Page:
4. Unusually early filling of Schedule II substances

Walmart’s apparent disregard for CSA rules, for the peace of mind of its pharmacists, and the well-being of its customers made the company a clear subject of focus for entities investigating and attempting to resolve the nation’s opioid crisis.

Walmart Had the Means to Detect, Make a Difference

Not only did Walmart fail as a manager of its pharmacies, but it also fell seriously short in its role as a distributor of controlled substances. As the DOJ’s claim points out, it was well within the massive corporation’s means to detect problems with controlled substance orders and help its store pharmacies to deal with them in a safe, orderly manner that complied with CSA requirements.

It would have been entirely feasible for Walmart to design a suspicious-order-detection system, putting to use the volumes of data and information the company had amassed over the years. Such information includes extensive an invaluable data about orders and dispensing patterns.

Furthermore, the DOJ claims offers evidence that Walmart was aware that its policies and procedures for detecting suspicious orders were not working. Still, the company failed to correct these problems.

Walmart could have made a difference— especially as the prescription drug abuse epidemic was thriving beyond the country’s control, the DOJ asserts. Rather than abiding by CSA standards and protocols—steps that could have enabled a timely response to unlawful conduct—the corporation chose to line its pockets, filling order after order of opioids and dangerous drug combinations and pouring gasoline on the fire of abuse, addiction, and death.

Walmart Denies Liability

Walmart issued its response to the DOJ lawsuit on December 22, 2020. The “company line” is that “Walmart is helping fight the opioid crisis.” The company protests the DOJ’s allegations, saying that the lawsuit represents the DOJ’s tactics for shifting the blame for the DEA’s inadequacies in policing doctors permitted to prescribe opioids.

Walmart further suggests that by turning pharmacists into “doctor police,” the DOJ is forcing prescribers into a position between doctors and their patients—a practice prohibited by federal and state regulators.

They further assert that patients are now complaining about pharmacies refusing to fill prescription orders for medicine the patients need. The situation puts Walmart and other pharmacies in “damned if they do, damned if they don’t” situation, where any decision pharmacists make presents its own set of risks. One example of the outcome of such decisions is the class action lawsuit filed against CVS, Walgreens & Costco for not filling patients’ opioid prescriptions.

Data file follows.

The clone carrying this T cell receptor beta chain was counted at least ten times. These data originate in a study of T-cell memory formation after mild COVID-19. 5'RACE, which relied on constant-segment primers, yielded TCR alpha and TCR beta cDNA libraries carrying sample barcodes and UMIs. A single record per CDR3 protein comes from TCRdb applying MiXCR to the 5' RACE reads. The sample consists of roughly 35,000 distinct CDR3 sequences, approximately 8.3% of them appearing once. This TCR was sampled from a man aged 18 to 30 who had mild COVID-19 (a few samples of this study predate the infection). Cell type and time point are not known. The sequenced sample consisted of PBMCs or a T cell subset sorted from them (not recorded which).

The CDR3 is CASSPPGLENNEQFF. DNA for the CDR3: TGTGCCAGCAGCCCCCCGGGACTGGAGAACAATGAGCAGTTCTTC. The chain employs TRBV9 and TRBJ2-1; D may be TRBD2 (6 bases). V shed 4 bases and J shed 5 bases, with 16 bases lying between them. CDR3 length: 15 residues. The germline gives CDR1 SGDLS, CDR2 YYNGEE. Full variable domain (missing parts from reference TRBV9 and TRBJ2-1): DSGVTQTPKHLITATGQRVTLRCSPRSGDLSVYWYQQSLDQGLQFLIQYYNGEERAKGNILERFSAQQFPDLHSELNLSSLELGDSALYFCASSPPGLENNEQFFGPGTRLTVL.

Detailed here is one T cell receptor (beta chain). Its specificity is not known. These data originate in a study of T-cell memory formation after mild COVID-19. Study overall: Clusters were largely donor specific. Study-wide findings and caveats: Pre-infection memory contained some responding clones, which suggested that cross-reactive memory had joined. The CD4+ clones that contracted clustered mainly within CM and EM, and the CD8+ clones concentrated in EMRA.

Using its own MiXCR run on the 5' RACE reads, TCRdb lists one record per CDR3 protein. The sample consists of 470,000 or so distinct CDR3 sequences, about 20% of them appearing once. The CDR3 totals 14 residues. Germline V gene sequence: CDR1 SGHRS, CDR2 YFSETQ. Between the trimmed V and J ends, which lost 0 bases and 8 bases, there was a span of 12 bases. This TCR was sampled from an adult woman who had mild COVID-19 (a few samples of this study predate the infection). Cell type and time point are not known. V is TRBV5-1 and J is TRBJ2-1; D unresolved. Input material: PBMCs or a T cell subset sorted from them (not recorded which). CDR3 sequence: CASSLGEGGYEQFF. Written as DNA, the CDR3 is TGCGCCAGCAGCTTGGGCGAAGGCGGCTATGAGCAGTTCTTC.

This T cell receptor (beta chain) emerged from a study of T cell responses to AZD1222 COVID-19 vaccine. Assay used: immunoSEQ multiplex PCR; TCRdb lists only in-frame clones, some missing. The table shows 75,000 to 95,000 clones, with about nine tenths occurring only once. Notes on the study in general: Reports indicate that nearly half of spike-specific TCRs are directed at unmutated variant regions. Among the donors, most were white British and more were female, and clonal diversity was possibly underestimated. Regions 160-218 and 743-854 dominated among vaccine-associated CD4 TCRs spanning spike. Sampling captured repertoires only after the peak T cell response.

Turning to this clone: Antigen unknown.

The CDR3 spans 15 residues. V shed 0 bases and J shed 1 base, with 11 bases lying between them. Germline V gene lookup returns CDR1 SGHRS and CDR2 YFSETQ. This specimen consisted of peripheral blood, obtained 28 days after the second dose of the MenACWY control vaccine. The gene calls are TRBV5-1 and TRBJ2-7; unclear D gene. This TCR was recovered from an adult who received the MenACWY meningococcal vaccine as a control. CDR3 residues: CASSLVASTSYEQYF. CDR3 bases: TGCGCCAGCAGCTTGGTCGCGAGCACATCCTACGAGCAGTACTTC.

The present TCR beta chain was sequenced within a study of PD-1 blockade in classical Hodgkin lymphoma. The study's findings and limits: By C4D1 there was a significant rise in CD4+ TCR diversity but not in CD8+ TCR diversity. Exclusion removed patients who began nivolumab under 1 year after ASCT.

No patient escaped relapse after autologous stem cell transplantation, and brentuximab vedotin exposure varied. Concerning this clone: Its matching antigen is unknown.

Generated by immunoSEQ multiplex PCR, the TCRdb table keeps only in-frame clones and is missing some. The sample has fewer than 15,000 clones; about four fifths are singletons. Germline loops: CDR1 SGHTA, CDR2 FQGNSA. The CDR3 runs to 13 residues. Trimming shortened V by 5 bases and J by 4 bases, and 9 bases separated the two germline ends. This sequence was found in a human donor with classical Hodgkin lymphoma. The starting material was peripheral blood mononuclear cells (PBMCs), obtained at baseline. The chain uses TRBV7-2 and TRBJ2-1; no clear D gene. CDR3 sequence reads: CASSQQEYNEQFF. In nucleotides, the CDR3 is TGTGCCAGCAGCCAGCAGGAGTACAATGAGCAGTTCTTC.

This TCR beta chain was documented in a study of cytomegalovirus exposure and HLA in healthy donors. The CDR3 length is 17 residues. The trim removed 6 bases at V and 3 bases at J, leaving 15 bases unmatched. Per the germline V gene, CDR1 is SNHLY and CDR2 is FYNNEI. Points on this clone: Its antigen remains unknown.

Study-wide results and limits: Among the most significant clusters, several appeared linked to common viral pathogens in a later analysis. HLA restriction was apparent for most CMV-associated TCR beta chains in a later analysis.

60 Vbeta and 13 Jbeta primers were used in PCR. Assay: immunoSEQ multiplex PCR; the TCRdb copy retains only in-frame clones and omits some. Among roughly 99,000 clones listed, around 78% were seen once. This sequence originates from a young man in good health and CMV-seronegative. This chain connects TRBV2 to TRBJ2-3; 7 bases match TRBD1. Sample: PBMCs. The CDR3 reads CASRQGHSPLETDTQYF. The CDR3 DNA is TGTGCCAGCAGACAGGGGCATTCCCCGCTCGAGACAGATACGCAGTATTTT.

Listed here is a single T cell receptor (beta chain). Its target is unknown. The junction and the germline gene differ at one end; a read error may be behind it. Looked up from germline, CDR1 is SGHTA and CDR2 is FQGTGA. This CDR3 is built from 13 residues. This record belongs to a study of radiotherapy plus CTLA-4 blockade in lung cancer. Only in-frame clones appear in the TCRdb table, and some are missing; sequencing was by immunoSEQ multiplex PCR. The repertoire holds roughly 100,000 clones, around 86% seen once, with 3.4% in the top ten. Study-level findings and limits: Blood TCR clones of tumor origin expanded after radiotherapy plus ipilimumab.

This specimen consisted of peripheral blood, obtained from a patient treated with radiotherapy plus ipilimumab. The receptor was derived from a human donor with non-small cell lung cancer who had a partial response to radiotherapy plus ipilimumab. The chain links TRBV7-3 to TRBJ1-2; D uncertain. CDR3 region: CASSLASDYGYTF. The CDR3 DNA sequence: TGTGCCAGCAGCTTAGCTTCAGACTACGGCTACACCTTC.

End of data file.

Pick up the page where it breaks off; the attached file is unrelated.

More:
The company claims that the DOJ’s allegations are fraught with inaccuracies, which Walmart will counter with its own evidence in court.

How it Played Out

U.S. Attorney for the Eastern District of North Carolina Robert Higdon Jr. talked about the wreckage that opioid addiction has caused in countless communities across the country. He offered an example from his position as a prosecutor of how the corporation played into and enabled the opioid crisis.

According to Higdon, his office prosecuted a doctor for illegal opioid distribution. The man was convicted by a jury and sentenced to 20 years in prison. Reportedly the doctor specifically instructed his patients to have their opioid prescriptions at Walmart.  Despite numerous reports from Walmart pharmacists alerting corporate of the suspicious prescriptions, Walmart failed to take action.

Potentially Massive Penalties

Walmart could pay a hefty price tag for its actions. If the DOJ succeeds in establishing the corporation’s liability for its CSA violations, it could cost the company as much as $67,627 for each prescription it unlawfully filled and $15, 691 for each unreported suspicious order.

“The misuse of prescription painkillers is a public health crisis,” remarked U.S. Attorney for the District of Delaware David C. Weiss in the DOJ press release.  “DEA registrants must understand that licensure is a privilege, not a right.  Whenever that privilege is abused, whether by the smallest local provider or the largest national chain, our office and the Department of Justice will take all necessary steps to enforce the law and keep the public safe.”

Holding Pharmacies Accountable

U.S. Attorney for the Middle District of Florida Maria Chapa Lopez is eager to hold Walmart accountable for its role in fueling the nation’s opioid problem.

“The opioid crisis has exacted a catastrophic human toll upon the residents of our district and upon our country,” Lopez explained in the DOJ press release. “National pharmacy chains must meet their legal obligations when dispensing and distributing these powerful medications. The filing of this complaint in collaboration with the Department of Justice and other United States Attorneys’ Offices demonstrates our firm commitment to enforcing these critical legal requirements.”

Lawyers from the Department of Justice Civil Division’s Consumer Protection Branch and from the U.S. Attorneys’ Offices for the District of Colorado, District of Delaware, Eastern District of North Carolina, Eastern District of New York, and Middle District of Florida will represents the United States in this national lawsuit.